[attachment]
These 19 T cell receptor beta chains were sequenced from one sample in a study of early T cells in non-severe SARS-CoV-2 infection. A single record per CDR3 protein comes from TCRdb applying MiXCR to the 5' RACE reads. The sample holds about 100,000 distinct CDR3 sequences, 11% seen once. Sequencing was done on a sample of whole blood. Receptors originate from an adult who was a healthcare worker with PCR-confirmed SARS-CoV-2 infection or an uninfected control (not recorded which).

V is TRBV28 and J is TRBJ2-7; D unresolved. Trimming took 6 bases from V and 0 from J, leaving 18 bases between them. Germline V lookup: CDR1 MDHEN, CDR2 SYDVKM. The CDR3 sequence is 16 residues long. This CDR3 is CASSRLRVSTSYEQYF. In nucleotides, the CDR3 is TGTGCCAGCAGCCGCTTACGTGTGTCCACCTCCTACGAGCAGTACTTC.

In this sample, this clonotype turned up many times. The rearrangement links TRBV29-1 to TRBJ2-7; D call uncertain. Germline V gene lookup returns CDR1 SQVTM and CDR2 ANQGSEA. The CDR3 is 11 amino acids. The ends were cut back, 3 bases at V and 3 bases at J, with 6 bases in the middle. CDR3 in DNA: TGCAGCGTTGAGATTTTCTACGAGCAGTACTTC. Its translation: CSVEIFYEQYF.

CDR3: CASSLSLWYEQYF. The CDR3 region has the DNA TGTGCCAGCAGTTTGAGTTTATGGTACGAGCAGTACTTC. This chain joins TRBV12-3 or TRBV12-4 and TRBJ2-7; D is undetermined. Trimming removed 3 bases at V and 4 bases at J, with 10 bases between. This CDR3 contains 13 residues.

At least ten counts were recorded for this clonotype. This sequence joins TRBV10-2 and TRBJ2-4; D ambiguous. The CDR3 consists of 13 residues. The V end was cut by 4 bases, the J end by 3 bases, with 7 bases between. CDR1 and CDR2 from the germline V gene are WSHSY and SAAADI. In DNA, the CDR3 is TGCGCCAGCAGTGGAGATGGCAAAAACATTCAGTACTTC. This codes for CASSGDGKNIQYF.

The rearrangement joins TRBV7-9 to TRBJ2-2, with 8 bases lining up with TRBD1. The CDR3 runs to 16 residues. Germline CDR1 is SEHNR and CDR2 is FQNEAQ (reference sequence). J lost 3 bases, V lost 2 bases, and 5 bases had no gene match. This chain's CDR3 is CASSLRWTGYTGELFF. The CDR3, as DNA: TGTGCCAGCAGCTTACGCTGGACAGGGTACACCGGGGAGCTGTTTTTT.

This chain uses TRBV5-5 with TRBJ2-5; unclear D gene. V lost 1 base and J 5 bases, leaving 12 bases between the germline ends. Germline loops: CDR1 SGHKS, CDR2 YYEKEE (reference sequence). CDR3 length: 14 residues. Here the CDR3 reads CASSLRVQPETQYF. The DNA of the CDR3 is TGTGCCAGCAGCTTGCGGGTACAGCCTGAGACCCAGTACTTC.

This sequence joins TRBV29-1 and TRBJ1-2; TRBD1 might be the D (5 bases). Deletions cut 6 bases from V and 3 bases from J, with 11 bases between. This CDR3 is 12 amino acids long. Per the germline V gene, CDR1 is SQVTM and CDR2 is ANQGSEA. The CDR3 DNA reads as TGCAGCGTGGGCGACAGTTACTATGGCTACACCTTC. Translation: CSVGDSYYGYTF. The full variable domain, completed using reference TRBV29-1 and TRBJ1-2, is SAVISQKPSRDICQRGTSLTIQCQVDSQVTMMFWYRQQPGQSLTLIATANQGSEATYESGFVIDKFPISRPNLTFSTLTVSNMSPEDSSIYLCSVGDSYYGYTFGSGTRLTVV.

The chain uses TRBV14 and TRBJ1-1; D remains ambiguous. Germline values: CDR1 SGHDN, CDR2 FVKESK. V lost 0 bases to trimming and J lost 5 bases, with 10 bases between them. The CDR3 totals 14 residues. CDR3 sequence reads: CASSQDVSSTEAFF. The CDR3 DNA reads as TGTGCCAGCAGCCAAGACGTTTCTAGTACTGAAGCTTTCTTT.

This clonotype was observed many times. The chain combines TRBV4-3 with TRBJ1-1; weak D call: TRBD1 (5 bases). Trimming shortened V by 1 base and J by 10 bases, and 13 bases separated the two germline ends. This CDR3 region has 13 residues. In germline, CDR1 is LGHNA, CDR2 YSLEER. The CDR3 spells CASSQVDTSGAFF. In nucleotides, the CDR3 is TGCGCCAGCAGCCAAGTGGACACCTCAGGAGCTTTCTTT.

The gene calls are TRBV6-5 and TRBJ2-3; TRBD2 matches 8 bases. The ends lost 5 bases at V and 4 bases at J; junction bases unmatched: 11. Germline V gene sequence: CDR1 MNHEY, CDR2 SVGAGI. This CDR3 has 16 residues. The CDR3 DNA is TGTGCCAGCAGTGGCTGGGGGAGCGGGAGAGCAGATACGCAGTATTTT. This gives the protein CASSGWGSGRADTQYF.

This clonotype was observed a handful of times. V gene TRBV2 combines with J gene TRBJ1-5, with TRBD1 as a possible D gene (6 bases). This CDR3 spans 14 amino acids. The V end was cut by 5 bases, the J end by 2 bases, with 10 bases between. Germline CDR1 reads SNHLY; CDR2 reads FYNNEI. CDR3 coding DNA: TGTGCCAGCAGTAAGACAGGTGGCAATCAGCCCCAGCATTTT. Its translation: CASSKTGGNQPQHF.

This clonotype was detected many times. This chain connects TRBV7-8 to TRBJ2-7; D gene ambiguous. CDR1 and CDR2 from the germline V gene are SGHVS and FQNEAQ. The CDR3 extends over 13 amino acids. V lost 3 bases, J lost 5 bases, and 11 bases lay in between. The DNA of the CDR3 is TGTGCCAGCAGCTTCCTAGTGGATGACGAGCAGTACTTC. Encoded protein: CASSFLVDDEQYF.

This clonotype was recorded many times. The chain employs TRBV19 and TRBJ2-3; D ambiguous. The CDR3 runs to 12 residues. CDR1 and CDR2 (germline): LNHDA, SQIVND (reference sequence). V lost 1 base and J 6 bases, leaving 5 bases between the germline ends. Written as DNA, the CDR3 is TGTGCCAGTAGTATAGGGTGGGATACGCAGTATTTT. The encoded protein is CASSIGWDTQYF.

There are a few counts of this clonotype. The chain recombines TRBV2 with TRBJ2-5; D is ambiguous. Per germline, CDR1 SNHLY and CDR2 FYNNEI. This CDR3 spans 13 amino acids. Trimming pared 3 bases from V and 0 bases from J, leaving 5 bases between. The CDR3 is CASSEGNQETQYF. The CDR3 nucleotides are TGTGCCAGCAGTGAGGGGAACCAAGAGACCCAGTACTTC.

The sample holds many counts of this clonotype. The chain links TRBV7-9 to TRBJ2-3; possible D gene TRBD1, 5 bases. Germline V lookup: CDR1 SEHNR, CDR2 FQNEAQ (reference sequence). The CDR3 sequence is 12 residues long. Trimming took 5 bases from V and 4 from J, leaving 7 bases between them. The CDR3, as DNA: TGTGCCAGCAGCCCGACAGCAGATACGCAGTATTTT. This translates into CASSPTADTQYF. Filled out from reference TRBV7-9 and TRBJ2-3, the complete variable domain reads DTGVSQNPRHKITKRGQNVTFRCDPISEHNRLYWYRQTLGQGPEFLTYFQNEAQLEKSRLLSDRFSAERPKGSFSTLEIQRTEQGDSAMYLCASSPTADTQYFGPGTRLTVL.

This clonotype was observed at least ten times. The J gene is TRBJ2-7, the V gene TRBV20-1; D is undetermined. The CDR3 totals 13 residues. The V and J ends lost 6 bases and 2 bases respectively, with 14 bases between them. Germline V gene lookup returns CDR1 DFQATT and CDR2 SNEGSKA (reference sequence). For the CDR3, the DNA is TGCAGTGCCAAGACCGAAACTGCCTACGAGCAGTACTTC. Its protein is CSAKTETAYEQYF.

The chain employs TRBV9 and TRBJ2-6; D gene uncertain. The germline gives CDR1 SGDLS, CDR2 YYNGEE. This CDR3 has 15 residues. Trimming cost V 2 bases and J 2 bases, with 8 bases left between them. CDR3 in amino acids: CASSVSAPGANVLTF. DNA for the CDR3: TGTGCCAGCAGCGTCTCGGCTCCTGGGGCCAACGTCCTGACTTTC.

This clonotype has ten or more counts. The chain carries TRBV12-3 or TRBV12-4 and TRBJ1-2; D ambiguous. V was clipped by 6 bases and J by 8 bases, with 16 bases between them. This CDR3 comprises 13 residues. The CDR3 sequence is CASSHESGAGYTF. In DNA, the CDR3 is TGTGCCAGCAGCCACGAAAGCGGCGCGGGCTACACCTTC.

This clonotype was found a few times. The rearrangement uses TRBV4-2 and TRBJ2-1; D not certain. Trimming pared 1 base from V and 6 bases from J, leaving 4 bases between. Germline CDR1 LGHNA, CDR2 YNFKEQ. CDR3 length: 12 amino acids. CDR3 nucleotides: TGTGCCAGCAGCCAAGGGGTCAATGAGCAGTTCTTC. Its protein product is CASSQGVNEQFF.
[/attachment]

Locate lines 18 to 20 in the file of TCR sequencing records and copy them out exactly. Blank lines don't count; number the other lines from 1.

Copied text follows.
The chain employs TRBV9 and TRBJ2-6; D gene uncertain. The germline gives CDR1 SGDLS, CDR2 YYNGEE. This CDR3 has 15 residues. Trimming cost V 2 bases and J 2 bases, with 8 bases left between them. CDR3 in amino acids: CASSVSAPGANVLTF. DNA for the CDR3: TGTGCCAGCAGCGTCTCGGCTCCTGGGGCCAACGTCCTGACTTTC.

This clonotype has ten or more counts. The chain carries TRBV12-3 or TRBV12-4 and TRBJ1-2; D ambiguous. V was clipped by 6 bases and J by 8 bases, with 16 bases between them. This CDR3 comprises 13 residues. The CDR3 sequence is CASSHESGAGYTF. In DNA, the CDR3 is TGTGCCAGCAGCCACGAAAGCGGCGCGGGCTACACCTTC.

This clonotype was found a few times. The rearrangement uses TRBV4-2 and TRBJ2-1; D not certain. Trimming pared 1 base from V and 6 bases from J, leaving 4 bases between. Germline CDR1 LGHNA, CDR2 YNFKEQ. CDR3 length: 12 amino acids. CDR3 nucleotides: TGTGCCAGCAGCCAAGGGGTCAATGAGCAGTTCTTC. Its protein product is CASSQGVNEQFF.